Co-ordinator

Dr. Veronika Krieghoff
Dr. Veronika Krieghoff
Scientific co-ordinator IMPRS NeuroCom

Phone: +49 341 9940-2261
Fax: +49 341 9940-2221

IMPRS NeuroCom

The programme combines opportunities for outstanding research with excellent teaching, in order to ensure that students are highly qualified for a successful career in relevant areas of Neuroscience. Students choose a research topic that falls within the scope of one of the following four modules.

This module focuses on the neural basis of language and communication processing in the human brain. Researchers from the field of psychology, linguistics and neurology provide students with a unique opportunity to investigate auditory cognition as well as speech and language processing from both an experimental and a theoretical perspective. We provide strong methodological support, utilising behavioural and electrophysiological methods (M/EEG) as well as functional and structural neuroimaging techniques (fMRI, fNIRS, DTI). These methods are complemented by state-of-the-art non-invasive brain stimulation approaches. Cutting-edge multivariate tools are used to provide insight into neural dynamics, activity and functional as well as structural interactions. Leading researchers of the respective fields are regularly invited to Leipzig to present and discuss their work. The teaching part of this module covers courses on hearing, psycholinguistics, the neural basis of language comprehension and production, emotional speech comprehension, linguistic topology, and understanding typological distribution.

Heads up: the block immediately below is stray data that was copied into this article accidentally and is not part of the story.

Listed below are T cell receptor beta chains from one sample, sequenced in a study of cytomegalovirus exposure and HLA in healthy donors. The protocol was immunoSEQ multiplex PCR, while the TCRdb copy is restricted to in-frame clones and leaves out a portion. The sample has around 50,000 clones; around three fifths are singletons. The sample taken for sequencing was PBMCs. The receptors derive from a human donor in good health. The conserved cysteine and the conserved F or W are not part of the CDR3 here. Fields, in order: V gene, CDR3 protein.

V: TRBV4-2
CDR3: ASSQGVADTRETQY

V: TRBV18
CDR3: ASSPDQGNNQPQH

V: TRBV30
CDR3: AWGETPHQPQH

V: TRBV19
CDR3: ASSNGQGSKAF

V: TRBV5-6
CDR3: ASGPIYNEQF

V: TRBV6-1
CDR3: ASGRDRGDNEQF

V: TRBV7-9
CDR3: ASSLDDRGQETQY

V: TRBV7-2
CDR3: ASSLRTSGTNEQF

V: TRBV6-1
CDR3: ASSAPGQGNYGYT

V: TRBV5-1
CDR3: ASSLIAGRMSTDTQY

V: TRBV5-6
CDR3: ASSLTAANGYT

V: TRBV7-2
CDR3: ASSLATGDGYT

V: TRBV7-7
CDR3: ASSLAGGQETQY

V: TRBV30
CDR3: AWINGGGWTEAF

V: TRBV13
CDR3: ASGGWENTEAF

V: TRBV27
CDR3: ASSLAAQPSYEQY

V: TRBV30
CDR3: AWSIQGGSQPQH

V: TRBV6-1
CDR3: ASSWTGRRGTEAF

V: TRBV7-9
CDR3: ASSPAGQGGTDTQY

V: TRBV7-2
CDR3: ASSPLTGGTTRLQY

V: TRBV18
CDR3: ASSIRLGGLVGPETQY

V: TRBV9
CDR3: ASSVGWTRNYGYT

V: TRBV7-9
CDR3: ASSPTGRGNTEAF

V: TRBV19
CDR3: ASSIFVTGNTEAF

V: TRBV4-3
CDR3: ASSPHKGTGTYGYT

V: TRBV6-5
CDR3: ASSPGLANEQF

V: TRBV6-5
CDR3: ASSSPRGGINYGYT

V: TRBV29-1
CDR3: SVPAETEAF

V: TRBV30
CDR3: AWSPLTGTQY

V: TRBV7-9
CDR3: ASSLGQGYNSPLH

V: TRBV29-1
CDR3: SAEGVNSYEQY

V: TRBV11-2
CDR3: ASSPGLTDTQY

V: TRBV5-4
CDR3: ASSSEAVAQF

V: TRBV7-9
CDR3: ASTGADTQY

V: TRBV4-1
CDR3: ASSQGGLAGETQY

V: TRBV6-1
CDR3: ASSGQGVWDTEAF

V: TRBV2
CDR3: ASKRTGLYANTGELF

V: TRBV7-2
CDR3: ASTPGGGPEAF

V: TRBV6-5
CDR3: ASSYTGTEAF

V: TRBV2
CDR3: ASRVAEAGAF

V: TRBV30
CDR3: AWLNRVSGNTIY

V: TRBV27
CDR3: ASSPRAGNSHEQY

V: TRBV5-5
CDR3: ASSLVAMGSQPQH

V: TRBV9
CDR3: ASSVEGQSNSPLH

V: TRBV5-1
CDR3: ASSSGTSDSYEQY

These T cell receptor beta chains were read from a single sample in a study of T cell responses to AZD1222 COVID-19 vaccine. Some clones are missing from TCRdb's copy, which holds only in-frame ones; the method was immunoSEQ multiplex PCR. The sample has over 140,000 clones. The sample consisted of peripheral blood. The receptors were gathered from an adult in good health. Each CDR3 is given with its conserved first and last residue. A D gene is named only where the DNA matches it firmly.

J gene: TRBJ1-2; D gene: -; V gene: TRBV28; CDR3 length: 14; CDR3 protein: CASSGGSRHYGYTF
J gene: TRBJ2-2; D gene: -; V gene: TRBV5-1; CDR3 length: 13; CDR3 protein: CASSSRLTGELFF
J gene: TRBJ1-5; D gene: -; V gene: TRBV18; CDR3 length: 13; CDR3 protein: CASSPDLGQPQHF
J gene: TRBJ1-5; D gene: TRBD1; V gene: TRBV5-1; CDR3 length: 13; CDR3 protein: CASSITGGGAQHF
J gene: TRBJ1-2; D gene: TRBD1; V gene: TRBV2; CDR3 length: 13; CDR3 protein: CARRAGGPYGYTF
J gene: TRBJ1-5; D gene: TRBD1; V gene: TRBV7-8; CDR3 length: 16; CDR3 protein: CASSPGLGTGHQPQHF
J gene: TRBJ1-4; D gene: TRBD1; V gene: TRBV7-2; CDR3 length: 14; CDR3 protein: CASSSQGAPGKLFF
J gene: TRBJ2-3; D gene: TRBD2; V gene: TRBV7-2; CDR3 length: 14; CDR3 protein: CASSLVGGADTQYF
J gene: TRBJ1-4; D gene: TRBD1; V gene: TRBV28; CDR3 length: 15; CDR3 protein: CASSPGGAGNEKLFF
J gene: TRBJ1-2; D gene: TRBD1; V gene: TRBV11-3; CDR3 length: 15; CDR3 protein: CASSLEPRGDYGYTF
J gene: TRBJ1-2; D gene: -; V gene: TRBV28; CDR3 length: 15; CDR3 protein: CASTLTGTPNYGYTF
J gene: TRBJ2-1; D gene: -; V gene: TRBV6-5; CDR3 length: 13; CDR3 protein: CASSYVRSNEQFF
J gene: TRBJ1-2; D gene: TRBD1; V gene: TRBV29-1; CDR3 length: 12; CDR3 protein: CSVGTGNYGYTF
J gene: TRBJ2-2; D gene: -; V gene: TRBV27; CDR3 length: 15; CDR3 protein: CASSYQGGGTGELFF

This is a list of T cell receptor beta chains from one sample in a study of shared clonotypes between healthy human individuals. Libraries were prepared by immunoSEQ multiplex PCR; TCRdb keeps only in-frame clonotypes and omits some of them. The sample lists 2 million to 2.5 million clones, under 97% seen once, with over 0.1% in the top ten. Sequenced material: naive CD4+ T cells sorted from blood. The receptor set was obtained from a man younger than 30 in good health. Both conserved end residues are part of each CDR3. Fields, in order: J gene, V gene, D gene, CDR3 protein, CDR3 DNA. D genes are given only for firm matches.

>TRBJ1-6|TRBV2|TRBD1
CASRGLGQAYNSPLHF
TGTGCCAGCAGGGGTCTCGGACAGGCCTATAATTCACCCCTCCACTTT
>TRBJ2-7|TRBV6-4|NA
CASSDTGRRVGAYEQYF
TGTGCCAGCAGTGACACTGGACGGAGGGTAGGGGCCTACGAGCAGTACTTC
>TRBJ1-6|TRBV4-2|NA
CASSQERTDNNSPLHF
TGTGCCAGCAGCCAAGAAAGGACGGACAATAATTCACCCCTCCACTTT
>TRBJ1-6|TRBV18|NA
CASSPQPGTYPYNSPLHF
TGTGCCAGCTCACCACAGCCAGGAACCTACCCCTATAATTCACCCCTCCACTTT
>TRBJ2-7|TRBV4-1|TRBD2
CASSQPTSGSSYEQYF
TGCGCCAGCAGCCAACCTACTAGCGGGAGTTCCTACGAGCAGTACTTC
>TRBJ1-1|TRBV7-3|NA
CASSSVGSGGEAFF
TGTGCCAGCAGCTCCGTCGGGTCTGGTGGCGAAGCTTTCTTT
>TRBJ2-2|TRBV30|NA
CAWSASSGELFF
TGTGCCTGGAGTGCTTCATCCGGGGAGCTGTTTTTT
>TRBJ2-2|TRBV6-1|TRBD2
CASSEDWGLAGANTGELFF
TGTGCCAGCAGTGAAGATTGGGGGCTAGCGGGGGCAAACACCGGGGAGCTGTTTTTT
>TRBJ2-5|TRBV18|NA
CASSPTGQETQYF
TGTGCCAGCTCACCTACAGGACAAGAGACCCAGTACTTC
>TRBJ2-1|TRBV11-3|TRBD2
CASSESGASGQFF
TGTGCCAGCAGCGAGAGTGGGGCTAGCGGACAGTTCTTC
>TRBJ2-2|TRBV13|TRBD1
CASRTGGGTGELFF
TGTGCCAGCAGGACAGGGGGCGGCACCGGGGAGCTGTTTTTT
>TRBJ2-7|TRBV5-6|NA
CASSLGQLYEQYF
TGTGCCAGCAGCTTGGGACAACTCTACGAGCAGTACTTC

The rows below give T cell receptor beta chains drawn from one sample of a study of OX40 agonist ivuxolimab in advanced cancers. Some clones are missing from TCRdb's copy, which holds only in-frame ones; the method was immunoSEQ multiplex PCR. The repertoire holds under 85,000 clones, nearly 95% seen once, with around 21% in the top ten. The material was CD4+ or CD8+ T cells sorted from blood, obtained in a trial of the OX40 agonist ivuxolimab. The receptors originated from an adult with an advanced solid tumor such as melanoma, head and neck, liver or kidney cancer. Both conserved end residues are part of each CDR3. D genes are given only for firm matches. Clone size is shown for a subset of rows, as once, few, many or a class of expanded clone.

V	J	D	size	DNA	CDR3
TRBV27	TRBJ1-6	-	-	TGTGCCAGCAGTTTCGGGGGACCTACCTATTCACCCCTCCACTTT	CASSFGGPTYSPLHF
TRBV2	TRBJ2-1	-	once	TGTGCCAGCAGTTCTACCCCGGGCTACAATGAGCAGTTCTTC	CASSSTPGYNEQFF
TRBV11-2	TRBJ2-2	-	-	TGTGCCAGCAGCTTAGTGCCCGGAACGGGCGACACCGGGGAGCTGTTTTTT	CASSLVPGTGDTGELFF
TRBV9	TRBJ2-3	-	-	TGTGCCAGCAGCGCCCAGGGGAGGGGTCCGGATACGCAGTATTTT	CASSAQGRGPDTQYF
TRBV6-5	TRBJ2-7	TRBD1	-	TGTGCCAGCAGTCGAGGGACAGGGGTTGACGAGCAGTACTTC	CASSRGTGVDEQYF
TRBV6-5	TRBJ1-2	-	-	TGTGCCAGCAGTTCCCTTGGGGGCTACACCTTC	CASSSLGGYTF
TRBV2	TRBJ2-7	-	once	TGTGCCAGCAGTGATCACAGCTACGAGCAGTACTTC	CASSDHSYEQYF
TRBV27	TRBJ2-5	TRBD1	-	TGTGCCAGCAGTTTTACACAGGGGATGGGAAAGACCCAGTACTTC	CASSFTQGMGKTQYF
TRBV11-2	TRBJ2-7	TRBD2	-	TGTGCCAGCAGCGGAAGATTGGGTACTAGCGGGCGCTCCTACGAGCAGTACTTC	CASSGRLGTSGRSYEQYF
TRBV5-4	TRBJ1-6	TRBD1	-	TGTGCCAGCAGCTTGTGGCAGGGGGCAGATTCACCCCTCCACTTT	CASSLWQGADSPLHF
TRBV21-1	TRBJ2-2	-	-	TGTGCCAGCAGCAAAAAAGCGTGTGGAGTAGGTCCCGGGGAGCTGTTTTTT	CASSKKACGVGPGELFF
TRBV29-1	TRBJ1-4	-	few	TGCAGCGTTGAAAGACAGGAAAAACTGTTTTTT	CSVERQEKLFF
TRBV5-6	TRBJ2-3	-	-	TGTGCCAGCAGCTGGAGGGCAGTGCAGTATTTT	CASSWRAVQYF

Module I
Language and Communication

This module focuses on the neural basis of language and communication processing in the human brain. Researchers from the field of psychology, linguistics and neurology provide students with a unique opportunity to investigate auditory cognition as well as speech and language processing from both an experimental and a theoretical perspective. We provide strong methodological support, utilising behavioural and electrophysiological methods (M/EEG) as well as functional and structural neuroimaging techniques (fMRI, fNIRS, DTI). These methods are complemented by state-of-the-art non-invasive brain stimulation approaches. Cutting-edge multivariate tools are used to provide insight into neural dynamics, activity and functional as well as structural interactions. Leading researchers of the respective fields are regularly invited to Leipzig to present and discuss their work. The teaching part of this module covers courses on hearing, psycholinguistics, the neural basis of language comprehension and production, emotional speech comprehension, linguistic topology, and understanding typological distribution.

This module teaches the scientific basis of psychology, social and affective neuroscience. The areas of scientific enquiry covered in this module include psychology, social cognition, empathy, self-other discrimination, plasticity of “Theory of Mind”, and the brain’s default network. Another important aspect of this module is the analysis of the causes underlying psychopathologies of social cognition, early child development and culture, and the investigation of memory processes that allow us to function in the future.

Module II
Cognitive and Affective Neuroscience

This module teaches the scientific basis of psychology, social and affective neuroscience. The areas of scientific enquiry covered in this module include psychology, social cognition, empathy, self-other discrimination, plasticity of “Theory of Mind”, and the brain’s default network. Another important aspect of this module is the analysis of the causes underlying psychopathologies of social cognition, early child development and culture, and the investigation of memory processes that allow us to function in the future.